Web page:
Beyond the sweetness and liveliness, the latent beauty in Abba’s music that has resonated over the years, across age-groups, might also have something to do with electronica being so big in recent times as well, and our ears having got used to it. With the role of quality melody in standing out during an era of information overload and overstimulation, Abba’s clear-eyed strengths are perhaps even more apparent now. Given the universality and timelessness melody has, it is not far-fetched to imagine Abba as a new band in 2020, starting out within the musical idioms of this time, standing out exactly as before. With a neat division of gender in the band, they might have been perfect role models too (even though there would be some who would find the idea of two women dancing to two men’s tunes problematic and besides, songs like this and this would probably get cancelled).

Then, of course, there are those who dismiss Abba’s music for not being edgy — here is a list of artists that even a cursory search reveals were their fans or musically influenced by them, because they actually spoke about it. Disbelief trigger warning for the fragile — Pete Townshend (The Who), Glen Matlock (The Sex Pistols), Kurt Cobain (Nirvana), Elvis Costello, Debbie Harry and Chris Stein (Blondie), Mike Oldfield, Madonna, Metallica, Freddie Mercury and Brian May (Queen), Mike Love (The Beach Boys) and Cher, just for starters. In 1992, U2, the world’s biggest band then, invited two members of Abba (then separated) on stage to perform “Dancing Queen” with them. “Edgy” enough artists?

Abba’s music wasn’t edgy, as most people are not, or would like not to be. But it had a broader and deeper resonance, expressed through the popular music idioms of its time, that sounds surprisingly timeless, despite some of those sounds seeming dated now. Again, it wasn’t clear then, but the fact is that no one has come close to replicating their melodic and musical quality even after forty years, let alone that consistency. And what has this whole business of “edgy” done to the Arts anyway? It can be argued that the age of irony, sarcasm and cynicism gradually dismantled a sense of wonder from the popular space — sincerity, and even joy or happiness became singularly uncool, especially in popular music. Its enormous loss is evident from the manner in which vitality was gradually sucked out from popular culture and the crystal-clear decline of imagination in this century, and the rise of depression and gloom to such an extent that we often struggle to find titles on Netflix that are not dark or gory.

The tracklist for the new album, out November 5 (that actually began in 2018).

In the context of all of this, with an average age of 74, Abba reunited after 40 years, and released two new songs from their forthcoming new album. The songs were actually recorded in 2017 when they came together but the release got delayed due to the pandemic as well later. (So, these two added to their 98 before, completes a century of Abba songs.)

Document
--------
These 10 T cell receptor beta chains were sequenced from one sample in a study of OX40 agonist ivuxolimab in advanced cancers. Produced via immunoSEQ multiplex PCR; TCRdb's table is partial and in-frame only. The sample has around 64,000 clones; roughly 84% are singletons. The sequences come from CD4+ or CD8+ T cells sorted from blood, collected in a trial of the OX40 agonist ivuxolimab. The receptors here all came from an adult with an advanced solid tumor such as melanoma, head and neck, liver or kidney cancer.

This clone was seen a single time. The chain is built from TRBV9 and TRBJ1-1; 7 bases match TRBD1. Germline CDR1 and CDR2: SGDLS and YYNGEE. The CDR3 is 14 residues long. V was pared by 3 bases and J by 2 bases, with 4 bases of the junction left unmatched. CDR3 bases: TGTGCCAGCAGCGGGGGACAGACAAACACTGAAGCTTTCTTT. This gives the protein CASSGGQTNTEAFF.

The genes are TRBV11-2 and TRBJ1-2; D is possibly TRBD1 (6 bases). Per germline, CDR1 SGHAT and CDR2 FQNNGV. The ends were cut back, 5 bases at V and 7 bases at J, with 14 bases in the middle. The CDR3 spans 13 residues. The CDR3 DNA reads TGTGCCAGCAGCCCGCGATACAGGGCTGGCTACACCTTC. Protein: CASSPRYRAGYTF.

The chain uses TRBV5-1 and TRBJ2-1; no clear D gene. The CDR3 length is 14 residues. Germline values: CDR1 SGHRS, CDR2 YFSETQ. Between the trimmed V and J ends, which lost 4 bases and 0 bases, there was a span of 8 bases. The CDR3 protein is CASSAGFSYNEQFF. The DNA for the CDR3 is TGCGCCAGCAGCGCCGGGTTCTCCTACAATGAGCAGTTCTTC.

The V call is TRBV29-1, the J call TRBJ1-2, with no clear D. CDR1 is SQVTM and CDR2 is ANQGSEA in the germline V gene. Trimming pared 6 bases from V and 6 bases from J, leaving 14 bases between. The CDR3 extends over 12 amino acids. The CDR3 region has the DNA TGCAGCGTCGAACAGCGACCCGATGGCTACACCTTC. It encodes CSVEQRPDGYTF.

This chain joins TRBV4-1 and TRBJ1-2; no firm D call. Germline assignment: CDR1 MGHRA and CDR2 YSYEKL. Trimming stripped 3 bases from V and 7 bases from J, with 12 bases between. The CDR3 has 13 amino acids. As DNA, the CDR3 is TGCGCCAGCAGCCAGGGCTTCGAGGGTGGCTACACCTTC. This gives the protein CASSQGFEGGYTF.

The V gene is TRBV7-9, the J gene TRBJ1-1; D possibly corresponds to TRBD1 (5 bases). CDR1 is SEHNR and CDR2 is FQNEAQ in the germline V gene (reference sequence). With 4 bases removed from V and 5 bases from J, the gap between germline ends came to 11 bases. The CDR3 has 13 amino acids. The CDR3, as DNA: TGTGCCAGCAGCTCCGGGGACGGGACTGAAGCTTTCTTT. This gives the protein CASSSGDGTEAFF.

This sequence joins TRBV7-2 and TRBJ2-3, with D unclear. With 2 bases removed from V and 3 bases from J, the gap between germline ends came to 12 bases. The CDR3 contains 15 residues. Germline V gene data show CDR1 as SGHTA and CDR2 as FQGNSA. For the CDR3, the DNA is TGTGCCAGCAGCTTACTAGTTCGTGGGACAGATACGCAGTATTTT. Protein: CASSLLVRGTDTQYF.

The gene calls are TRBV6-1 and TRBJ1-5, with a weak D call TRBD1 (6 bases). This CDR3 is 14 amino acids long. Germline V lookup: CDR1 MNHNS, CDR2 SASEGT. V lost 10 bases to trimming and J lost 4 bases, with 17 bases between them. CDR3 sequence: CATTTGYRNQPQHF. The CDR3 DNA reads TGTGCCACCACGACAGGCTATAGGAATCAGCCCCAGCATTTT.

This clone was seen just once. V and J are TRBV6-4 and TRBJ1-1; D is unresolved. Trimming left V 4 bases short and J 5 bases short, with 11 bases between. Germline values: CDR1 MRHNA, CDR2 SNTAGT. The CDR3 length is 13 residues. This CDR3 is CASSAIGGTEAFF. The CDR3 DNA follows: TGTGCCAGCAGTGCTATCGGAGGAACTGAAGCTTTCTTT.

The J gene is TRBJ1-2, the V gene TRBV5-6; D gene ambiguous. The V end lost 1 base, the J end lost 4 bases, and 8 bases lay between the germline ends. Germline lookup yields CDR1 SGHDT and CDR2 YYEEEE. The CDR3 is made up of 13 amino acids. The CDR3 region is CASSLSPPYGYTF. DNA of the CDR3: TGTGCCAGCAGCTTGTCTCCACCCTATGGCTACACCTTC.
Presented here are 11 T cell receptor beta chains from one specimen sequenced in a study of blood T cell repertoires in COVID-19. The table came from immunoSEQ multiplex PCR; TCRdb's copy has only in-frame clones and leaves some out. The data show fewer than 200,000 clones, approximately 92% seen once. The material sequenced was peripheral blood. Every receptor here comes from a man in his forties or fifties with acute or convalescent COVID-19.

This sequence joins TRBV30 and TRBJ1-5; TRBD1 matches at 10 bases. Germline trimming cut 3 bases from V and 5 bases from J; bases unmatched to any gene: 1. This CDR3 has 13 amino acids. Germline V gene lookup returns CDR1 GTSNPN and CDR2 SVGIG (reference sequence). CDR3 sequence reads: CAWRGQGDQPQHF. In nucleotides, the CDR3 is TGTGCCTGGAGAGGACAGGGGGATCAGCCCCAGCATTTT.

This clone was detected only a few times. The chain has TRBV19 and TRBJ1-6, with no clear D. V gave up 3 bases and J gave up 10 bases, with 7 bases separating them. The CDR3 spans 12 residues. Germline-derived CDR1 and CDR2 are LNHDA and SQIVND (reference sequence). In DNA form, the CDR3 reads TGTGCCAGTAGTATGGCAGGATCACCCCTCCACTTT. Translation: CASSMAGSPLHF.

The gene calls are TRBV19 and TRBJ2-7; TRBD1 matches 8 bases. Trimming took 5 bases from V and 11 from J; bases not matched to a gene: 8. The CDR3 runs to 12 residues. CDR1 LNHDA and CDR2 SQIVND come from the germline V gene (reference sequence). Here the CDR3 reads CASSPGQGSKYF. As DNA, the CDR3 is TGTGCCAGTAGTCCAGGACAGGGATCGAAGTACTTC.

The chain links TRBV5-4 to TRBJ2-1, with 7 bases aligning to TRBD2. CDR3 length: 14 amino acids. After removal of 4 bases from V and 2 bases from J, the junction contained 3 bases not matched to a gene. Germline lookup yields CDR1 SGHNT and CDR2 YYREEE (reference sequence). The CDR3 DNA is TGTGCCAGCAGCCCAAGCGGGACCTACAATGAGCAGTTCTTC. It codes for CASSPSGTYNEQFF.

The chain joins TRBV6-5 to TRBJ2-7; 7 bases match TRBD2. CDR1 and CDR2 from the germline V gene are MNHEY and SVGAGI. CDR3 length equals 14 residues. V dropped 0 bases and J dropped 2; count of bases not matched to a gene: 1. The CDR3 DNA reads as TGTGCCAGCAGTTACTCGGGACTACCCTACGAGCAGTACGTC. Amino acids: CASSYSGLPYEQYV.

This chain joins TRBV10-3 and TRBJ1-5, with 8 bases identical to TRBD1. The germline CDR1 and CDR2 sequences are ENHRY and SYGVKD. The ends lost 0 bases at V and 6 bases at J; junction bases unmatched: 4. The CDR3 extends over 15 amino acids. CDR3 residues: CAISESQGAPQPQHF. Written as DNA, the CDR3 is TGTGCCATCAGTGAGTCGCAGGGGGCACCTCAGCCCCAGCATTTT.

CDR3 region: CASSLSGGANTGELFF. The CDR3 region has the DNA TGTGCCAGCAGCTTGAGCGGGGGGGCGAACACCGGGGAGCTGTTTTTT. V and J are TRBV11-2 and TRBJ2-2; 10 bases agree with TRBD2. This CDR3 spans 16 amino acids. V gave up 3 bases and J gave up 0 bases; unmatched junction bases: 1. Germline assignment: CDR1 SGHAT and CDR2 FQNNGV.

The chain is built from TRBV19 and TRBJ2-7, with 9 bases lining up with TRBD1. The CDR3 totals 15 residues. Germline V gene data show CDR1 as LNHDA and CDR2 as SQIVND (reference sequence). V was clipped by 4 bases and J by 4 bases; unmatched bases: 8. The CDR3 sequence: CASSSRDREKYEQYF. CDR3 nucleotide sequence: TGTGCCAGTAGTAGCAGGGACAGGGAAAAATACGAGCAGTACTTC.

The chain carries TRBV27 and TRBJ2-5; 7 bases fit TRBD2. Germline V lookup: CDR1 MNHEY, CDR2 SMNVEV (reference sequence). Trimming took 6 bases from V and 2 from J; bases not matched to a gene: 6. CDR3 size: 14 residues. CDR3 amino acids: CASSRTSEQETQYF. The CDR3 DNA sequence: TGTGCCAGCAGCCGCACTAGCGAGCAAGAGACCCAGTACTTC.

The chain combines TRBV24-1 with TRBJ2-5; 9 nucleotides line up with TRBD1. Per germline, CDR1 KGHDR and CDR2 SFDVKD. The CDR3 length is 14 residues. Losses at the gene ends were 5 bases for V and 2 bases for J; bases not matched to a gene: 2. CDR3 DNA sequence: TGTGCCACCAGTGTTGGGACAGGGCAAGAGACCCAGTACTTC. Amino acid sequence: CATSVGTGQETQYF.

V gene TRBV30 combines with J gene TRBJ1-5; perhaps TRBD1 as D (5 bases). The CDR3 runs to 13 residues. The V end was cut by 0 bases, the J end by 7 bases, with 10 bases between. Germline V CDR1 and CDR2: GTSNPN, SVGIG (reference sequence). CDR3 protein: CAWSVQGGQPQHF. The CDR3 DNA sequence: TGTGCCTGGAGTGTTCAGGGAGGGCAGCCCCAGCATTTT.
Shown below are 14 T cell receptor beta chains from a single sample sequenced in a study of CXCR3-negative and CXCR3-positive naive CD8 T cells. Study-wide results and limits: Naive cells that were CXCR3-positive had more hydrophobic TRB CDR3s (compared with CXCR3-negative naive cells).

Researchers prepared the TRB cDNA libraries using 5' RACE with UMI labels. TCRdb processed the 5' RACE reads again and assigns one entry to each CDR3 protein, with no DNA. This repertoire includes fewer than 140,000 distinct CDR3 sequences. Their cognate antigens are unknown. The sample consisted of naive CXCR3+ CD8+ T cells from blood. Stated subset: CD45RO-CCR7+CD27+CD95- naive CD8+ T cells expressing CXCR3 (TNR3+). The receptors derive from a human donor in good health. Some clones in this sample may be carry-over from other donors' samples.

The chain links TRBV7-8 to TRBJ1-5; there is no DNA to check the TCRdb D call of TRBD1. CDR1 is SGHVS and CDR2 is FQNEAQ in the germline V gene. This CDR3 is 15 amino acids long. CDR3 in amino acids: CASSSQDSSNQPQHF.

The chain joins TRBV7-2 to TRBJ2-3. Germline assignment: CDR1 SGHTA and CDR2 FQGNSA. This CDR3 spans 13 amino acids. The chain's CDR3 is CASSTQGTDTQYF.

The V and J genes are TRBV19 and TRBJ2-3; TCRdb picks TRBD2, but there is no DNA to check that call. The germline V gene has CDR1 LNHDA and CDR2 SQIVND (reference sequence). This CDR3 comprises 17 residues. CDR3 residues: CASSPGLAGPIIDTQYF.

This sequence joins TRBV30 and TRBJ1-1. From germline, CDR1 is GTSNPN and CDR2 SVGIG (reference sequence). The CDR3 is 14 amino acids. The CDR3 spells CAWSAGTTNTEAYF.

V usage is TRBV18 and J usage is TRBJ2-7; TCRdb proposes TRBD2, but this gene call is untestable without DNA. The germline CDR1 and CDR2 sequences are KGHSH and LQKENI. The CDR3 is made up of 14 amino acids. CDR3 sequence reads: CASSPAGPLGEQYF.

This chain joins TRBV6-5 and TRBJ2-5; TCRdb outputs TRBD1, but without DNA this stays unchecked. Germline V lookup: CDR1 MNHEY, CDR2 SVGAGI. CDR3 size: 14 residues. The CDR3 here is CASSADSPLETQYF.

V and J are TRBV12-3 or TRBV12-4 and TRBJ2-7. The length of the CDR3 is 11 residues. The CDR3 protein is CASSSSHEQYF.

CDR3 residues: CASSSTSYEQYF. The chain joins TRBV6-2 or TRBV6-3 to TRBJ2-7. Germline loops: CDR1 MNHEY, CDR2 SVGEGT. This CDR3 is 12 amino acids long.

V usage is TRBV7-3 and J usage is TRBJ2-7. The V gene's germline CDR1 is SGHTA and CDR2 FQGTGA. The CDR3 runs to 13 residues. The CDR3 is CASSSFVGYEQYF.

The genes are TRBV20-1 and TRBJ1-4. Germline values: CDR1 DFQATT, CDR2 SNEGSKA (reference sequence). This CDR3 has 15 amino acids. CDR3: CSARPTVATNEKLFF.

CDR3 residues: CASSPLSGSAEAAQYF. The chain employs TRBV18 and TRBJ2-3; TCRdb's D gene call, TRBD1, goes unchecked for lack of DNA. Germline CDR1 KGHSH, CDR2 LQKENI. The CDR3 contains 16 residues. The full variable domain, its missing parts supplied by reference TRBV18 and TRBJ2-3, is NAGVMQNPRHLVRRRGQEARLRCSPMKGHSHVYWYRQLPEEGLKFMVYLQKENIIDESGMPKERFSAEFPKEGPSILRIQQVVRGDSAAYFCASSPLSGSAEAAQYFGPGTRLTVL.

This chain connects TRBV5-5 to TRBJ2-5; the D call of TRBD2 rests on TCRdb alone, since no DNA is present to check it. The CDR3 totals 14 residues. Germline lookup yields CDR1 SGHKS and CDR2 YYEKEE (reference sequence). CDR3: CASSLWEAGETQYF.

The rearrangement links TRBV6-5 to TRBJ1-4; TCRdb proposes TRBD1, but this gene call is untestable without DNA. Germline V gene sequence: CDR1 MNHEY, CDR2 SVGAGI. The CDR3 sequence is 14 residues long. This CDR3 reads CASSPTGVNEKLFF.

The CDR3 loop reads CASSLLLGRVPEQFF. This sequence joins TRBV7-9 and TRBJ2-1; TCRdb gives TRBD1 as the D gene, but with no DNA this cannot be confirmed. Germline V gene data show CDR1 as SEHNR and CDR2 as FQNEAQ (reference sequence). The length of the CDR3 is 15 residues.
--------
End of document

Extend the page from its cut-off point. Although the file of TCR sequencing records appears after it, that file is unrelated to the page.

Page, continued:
Both songs instantly and magically recapture that absolutely unique sound, that bittersweet instantly relatable. Much like Leonard Cohen (who sounded 70 even when he was 35), the quintessential old soul sensibility of Abba’s suggests that their new music will not sound out-of-place in all probability, regardless of what musical clothes it wears. It’ll be interesting to see to what extent they make that count.

The first new song, a ballad that appears to have the band-members lyrically reassuring each other that they are still relevant — the deceptive musical simplicity once again, camouflaging that magically effortless ability to become an earworm.

The latter part of the video also provides a glimpse into their ambitious shows planned in London from May 2022, in collaboration with George Lucas’ studio, where 160 cameras and motion picture costumes have created digital versions of theirs, de-aged to their prime of 1979. The singing will be pre-recorded — new recordings of the hits, not the original recordings, along with the new songs, which will be performed by the avatars (though there was a suggestion that musicians would be playing live). It’ll be a revolutionary time machine musical journey, and could well provide a glimpse to the future.

The second song is ostensibly to their massive community of fans, both old and new. Instantly recognisable, utterly unique sound. The hundredth Abba song to be officially released.

No entity in the history of music ever made a comeback after forty years. If John Lennon had lived, in all probability, The Beatles would have come together latest by the early-1990s — that’s a 20-year gap. The exact same gap Pink Floyd had between their fourteenth and fifteenth albums (in 2014). The Who, with a gap of 24 years between their tenth and eleventh albums (in 2006) probably held that record before Abba re-formed.